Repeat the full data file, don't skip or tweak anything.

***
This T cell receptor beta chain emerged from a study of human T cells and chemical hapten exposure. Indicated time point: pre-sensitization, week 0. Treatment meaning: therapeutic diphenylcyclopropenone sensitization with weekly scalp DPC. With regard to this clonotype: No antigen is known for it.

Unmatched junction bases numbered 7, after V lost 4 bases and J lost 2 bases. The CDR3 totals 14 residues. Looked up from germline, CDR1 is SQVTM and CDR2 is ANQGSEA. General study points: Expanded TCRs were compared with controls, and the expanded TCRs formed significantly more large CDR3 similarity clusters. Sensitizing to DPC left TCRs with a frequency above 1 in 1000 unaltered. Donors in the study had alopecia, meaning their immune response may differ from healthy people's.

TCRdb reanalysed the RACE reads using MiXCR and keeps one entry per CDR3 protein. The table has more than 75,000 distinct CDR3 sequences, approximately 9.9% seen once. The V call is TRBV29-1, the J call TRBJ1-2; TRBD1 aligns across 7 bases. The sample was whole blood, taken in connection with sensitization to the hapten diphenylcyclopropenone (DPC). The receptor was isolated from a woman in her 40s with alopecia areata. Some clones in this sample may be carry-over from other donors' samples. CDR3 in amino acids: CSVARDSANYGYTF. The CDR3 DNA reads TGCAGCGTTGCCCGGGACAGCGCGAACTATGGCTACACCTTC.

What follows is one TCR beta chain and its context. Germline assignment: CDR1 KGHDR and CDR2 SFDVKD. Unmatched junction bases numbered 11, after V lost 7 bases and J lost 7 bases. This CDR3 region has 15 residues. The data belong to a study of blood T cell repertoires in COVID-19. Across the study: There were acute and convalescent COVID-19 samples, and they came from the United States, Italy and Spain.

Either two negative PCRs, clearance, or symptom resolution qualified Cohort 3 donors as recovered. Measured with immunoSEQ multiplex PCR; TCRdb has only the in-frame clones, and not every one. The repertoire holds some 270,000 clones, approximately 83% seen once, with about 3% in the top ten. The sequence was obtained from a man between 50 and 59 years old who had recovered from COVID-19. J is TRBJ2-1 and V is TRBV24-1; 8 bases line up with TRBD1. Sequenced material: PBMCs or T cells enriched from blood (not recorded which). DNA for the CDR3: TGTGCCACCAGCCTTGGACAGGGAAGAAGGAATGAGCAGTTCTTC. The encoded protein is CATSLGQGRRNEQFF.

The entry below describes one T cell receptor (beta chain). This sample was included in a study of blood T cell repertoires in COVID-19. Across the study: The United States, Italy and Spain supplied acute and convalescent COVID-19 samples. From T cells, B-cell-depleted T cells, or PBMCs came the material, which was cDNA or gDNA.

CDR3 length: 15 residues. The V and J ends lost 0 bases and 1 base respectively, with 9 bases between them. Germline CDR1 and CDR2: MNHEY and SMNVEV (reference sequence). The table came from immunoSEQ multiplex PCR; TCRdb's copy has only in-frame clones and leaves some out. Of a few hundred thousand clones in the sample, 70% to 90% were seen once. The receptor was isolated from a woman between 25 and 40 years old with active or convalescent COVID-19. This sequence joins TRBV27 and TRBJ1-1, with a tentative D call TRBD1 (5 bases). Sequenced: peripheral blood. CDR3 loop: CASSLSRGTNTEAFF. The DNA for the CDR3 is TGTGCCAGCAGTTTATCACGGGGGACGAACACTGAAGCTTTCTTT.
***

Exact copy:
This T cell receptor beta chain emerged from a study of human T cells and chemical hapten exposure. Indicated time point: pre-sensitization, week 0. Treatment meaning: therapeutic diphenylcyclopropenone sensitization with weekly scalp DPC. With regard to this clonotype: No antigen is known for it.

Unmatched junction bases numbered 7, after V lost 4 bases and J lost 2 bases. The CDR3 totals 14 residues. Looked up from germline, CDR1 is SQVTM and CDR2 is ANQGSEA. General study points: Expanded TCRs were compared with controls, and the expanded TCRs formed significantly more large CDR3 similarity clusters. Sensitizing to DPC left TCRs with a frequency above 1 in 1000 unaltered. Donors in the study had alopecia, meaning their immune response may differ from healthy people's.

TCRdb reanalysed the RACE reads using MiXCR and keeps one entry per CDR3 protein. The table has more than 75,000 distinct CDR3 sequences, approximately 9.9% seen once. The V call is TRBV29-1, the J call TRBJ1-2; TRBD1 aligns across 7 bases. The sample was whole blood, taken in connection with sensitization to the hapten diphenylcyclopropenone (DPC). The receptor was isolated from a woman in her 40s with alopecia areata. Some clones in this sample may be carry-over from other donors' samples. CDR3 in amino acids: CSVARDSANYGYTF. The CDR3 DNA reads TGCAGCGTTGCCCGGGACAGCGCGAACTATGGCTACACCTTC.

What follows is one TCR beta chain and its context. Germline assignment: CDR1 KGHDR and CDR2 SFDVKD. Unmatched junction bases numbered 11, after V lost 7 bases and J lost 7 bases. This CDR3 region has 15 residues. The data belong to a study of blood T cell repertoires in COVID-19. Across the study: There were acute and convalescent COVID-19 samples, and they came from the United States, Italy and Spain.

Either two negative PCRs, clearance, or symptom resolution qualified Cohort 3 donors as recovered. Measured with immunoSEQ multiplex PCR; TCRdb has only the in-frame clones, and not every one. The repertoire holds some 270,000 clones, approximately 83% seen once, with about 3% in the top ten. The sequence was obtained from a man between 50 and 59 years old who had recovered from COVID-19. J is TRBJ2-1 and V is TRBV24-1; 8 bases line up with TRBD1. Sequenced material: PBMCs or T cells enriched from blood (not recorded which). DNA for the CDR3: TGTGCCACCAGCCTTGGACAGGGAAGAAGGAATGAGCAGTTCTTC. The encoded protein is CATSLGQGRRNEQFF.

The entry below describes one T cell receptor (beta chain). This sample was included in a study of blood T cell repertoires in COVID-19. Across the study: The United States, Italy and Spain supplied acute and convalescent COVID-19 samples. From T cells, B-cell-depleted T cells, or PBMCs came the material, which was cDNA or gDNA.

CDR3 length: 15 residues. The V and J ends lost 0 bases and 1 base respectively, with 9 bases between them. Germline CDR1 and CDR2: MNHEY and SMNVEV (reference sequence). The table came from immunoSEQ multiplex PCR; TCRdb's copy has only in-frame clones and leaves some out. Of a few hundred thousand clones in the sample, 70% to 90% were seen once. The receptor was isolated from a woman between 25 and 40 years old with active or convalescent COVID-19. This sequence joins TRBV27 and TRBJ1-1, with a tentative D call TRBD1 (5 bases). Sequenced: peripheral blood. CDR3 loop: CASSLSRGTNTEAFF. The DNA for the CDR3 is TGTGCCAGCAGTTTATCACGGGGGACGAACACTGAAGCTTTCTTT.